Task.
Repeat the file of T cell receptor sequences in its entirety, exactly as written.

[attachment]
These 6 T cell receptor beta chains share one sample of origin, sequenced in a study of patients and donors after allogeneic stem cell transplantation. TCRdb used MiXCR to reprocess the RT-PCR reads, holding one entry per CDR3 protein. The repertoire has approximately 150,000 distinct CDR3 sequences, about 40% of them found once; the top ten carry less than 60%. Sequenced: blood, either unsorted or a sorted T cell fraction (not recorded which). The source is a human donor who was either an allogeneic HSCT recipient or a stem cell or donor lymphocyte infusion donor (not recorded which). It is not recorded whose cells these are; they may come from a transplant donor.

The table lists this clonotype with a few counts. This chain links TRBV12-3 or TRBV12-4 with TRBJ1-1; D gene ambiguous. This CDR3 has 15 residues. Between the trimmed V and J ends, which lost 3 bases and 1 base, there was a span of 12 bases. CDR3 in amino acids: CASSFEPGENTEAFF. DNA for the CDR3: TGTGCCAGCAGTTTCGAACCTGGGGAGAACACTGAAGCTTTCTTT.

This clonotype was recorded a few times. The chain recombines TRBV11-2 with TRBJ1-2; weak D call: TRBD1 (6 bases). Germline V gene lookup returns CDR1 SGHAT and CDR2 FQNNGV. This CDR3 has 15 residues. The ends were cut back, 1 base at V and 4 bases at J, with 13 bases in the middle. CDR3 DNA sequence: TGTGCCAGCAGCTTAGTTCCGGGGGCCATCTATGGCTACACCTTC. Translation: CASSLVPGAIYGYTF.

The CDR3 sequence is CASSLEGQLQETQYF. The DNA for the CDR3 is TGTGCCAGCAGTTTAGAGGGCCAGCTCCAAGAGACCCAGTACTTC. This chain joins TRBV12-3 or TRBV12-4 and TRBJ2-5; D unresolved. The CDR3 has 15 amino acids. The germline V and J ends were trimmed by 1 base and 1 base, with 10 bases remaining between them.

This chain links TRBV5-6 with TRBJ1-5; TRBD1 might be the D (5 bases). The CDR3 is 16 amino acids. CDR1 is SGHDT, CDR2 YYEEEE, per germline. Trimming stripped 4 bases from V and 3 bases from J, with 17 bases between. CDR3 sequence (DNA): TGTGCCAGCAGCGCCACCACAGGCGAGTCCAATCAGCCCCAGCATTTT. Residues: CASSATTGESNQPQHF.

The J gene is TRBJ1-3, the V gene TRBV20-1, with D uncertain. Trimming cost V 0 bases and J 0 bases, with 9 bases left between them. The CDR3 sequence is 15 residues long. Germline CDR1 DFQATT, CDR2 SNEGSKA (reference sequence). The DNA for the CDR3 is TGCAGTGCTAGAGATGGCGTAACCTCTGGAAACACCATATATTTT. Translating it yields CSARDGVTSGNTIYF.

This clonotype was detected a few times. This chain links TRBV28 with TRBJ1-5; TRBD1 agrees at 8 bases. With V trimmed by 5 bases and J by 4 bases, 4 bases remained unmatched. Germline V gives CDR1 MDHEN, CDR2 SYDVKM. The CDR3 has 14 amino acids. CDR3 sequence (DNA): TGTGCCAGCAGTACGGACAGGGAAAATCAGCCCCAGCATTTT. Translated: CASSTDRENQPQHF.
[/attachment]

These 6 T cell receptor beta chains share one sample of origin, sequenced in a study of patients and donors after allogeneic stem cell transplantation. TCRdb used MiXCR to reprocess the RT-PCR reads, holding one entry per CDR3 protein. The repertoire has approximately 150,000 distinct CDR3 sequences, about 40% of them found once; the top ten carry less than 60%. Sequenced: blood, either unsorted or a sorted T cell fraction (not recorded which). The source is a human donor who was either an allogeneic HSCT recipient or a stem cell or donor lymphocyte infusion donor (not recorded which). It is not recorded whose cells these are; they may come from a transplant donor.

The table lists this clonotype with a few counts. This chain links TRBV12-3 or TRBV12-4 with TRBJ1-1; D gene ambiguous. This CDR3 has 15 residues. Between the trimmed V and J ends, which lost 3 bases and 1 base, there was a span of 12 bases. CDR3 in amino acids: CASSFEPGENTEAFF. DNA for the CDR3: TGTGCCAGCAGTTTCGAACCTGGGGAGAACACTGAAGCTTTCTTT.

This clonotype was recorded a few times. The chain recombines TRBV11-2 with TRBJ1-2; weak D call: TRBD1 (6 bases). Germline V gene lookup returns CDR1 SGHAT and CDR2 FQNNGV. This CDR3 has 15 residues. The ends were cut back, 1 base at V and 4 bases at J, with 13 bases in the middle. CDR3 DNA sequence: TGTGCCAGCAGCTTAGTTCCGGGGGCCATCTATGGCTACACCTTC. Translation: CASSLVPGAIYGYTF.

The CDR3 sequence is CASSLEGQLQETQYF. The DNA for the CDR3 is TGTGCCAGCAGTTTAGAGGGCCAGCTCCAAGAGACCCAGTACTTC. This chain joins TRBV12-3 or TRBV12-4 and TRBJ2-5; D unresolved. The CDR3 has 15 amino acids. The germline V and J ends were trimmed by 1 base and 1 base, with 10 bases remaining between them.

This chain links TRBV5-6 with TRBJ1-5; TRBD1 might be the D (5 bases). The CDR3 is 16 amino acids. CDR1 is SGHDT, CDR2 YYEEEE, per germline. Trimming stripped 4 bases from V and 3 bases from J, with 17 bases between. CDR3 sequence (DNA): TGTGCCAGCAGCGCCACCACAGGCGAGTCCAATCAGCCCCAGCATTTT. Residues: CASSATTGESNQPQHF.

The J gene is TRBJ1-3, the V gene TRBV20-1, with D uncertain. Trimming cost V 0 bases and J 0 bases, with 9 bases left between them. The CDR3 sequence is 15 residues long. Germline CDR1 DFQATT, CDR2 SNEGSKA (reference sequence). The DNA for the CDR3 is TGCAGTGCTAGAGATGGCGTAACCTCTGGAAACACCATATATTTT. Translating it yields CSARDGVTSGNTIYF.

This clonotype was detected a few times. This chain links TRBV28 with TRBJ1-5; TRBD1 agrees at 8 bases. With V trimmed by 5 bases and J by 4 bases, 4 bases remained unmatched. Germline V gives CDR1 MDHEN, CDR2 SYDVKM. The CDR3 has 14 amino acids. CDR3 sequence (DNA): TGTGCCAGCAGTACGGACAGGGAAAATCAGCCCCAGCATTTT. Translated: CASSTDRENQPQHF.